In last Tuesday’s quarterly earnings report, EA touted the success of the freemium Simpson’s Tapped Out for iOS as one of the stand out successes of the past few months. EA’s Frank Gibeau was quoted as saying “another breakout hit in the fiscal quarter was The Simpsons: Tapped Out, a free-to-play mobile title which launched in August and was the #1 grossing game on iOS for most of the last 4 weeks” (via Games Industry International).
Just how successful was the title? Using the numbers for top grossing iOS titles I reverse engineered from Supercell’s recent success, I estimate Tapped Out has generated $29.6 million in sales for EA. $20.7 million after Apple takes its cut. This represents 6.6% of EA’s reported $314 million in digital revenue for the quarter.
I have no idea what Tapped Out’s budget was, but I can guarantee a very healthy return on investment for the title, even considering that it has to shoulder some portion of a licensing deal to use The Simpsons’ brand. No doubt it is a mere sliver compared to the cost of the critical (and probable commercial) failure, Medal of Honor: Warfighter.
By my count, EA has developed or published 35 new IPs this console generation with one more on it’s way courtesy of Insomniac’s Fuse (console, handheld and PC). Hundreds of other games were released in existing brands like Battlefield and Need for Speed and licensed brands like Madden, Lord of the Rings and The Simpsons.
In September, Gibeau told Games Industry International “right now, we’re working on 3 to 5 new IPs for the next gen.” Of those games, I only know that a new IP from Mass Effect Executive Producer Casey Hudson has been teased publicly.
EA’s stated strategy is fewer, bigger brands. Of the many new IPs developed for this generation, only Army of Two, Dead Space and Dragon Age continue to see new versions. As far as I can tell from publicly facing information, creating innovative, new IPs just isn’t a priority for the organization.
Which brings us back to The Simpsons: Tapped Out and its $20.7 million in gross revenue since releasing in August. Big brands + big marketing budget + high production values = $$$. This is the EA formula. They may have been late to the mobile & tablet freemium party, but now that they are here they will outcompete the Dragon Vales and Tiny Monsters of the world. This formula may have finally run its course in the core space, where 80+ rated Lord of the Rings, James Bond and Godfather games have all fallen out of favor with gamers’ wallets.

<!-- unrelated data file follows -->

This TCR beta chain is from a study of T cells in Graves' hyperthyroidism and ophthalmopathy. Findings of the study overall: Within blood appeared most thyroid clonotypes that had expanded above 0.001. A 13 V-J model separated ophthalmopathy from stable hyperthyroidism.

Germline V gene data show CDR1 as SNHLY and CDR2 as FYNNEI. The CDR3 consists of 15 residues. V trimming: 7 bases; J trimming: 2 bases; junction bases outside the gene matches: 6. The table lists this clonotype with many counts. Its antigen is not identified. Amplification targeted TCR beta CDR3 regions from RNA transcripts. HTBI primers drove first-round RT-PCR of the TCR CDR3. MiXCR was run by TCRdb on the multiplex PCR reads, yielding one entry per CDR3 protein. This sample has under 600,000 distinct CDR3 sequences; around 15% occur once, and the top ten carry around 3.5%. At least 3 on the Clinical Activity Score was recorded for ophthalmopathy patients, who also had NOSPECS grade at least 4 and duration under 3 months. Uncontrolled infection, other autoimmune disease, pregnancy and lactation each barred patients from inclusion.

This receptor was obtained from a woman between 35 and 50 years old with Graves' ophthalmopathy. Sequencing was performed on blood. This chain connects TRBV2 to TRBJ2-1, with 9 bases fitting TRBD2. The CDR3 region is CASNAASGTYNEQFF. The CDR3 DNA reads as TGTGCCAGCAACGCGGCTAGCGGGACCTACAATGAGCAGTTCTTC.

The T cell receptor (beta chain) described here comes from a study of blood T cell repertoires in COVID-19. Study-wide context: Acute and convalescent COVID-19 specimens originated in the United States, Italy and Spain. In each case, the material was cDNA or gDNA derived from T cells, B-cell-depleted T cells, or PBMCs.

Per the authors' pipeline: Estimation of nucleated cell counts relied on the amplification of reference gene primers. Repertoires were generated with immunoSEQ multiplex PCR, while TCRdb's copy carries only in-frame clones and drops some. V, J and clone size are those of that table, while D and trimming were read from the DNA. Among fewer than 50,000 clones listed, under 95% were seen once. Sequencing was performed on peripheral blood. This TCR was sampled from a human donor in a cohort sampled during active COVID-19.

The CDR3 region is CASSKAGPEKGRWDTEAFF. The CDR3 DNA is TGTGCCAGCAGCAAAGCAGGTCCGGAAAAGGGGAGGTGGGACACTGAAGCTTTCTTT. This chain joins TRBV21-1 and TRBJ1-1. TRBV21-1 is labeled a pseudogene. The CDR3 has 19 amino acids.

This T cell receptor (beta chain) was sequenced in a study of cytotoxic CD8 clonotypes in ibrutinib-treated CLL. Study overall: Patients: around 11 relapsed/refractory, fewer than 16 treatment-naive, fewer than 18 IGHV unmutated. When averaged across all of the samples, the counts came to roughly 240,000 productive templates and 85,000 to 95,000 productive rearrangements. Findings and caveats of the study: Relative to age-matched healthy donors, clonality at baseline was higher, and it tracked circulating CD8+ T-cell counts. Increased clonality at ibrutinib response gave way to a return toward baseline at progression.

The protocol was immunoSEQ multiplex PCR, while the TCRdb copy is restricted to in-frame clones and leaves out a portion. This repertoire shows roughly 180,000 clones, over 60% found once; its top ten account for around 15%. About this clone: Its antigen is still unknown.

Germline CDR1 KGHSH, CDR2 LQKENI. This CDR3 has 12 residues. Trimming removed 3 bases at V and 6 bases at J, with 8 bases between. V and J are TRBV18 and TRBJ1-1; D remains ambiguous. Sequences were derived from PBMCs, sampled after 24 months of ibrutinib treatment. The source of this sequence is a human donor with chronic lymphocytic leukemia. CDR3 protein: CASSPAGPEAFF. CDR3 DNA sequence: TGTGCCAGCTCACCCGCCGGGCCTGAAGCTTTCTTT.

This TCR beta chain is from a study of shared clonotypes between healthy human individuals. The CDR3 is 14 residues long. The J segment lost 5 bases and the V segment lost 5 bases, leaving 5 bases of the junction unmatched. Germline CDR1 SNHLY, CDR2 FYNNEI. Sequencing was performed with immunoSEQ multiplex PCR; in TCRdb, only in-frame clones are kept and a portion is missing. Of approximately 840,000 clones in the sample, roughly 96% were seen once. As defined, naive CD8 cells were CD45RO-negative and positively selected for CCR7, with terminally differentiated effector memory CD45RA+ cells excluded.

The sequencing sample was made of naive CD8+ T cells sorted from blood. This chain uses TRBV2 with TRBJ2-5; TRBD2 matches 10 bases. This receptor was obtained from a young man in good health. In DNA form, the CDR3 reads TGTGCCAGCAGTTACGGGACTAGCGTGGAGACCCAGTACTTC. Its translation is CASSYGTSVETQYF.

But as Tapped Out proves, the players who enjoy the games produced by this formula have simply moved to another platform. EA’s digital future has less to do with big, risky new IPs like Mirror’s Edge or Brutal Legend and much more to do with the huge return on investment proven by The Simpsons’ $20.7 million breakout success.
19 new IPs developed by EA this generation: Army of Two, Boogie, Boom Blox, Create, Dante’s Inferno, Dead Space, Dragon Age, EA Playground, EA Sports Active, Facebreaker, Grand Slam Tennis, Henry Hatsworth, Mirror’s Edge, Ninja Reflex, Saboteur, Skate, Smarty Pants, Spore, Zubo.
16 new IPs published by EA this generation: Brutal Legend, Bulletstorm, Crysis, Death Spank, Gatling Gears, Hellgate: London, Kingdoms of Amalur: Reckoning, Left 4 Dead, Orcs & Elves, Portal 2, Rock Band, Shadows of the Damned, Shank, Spare Parts, The Secret World, Warp.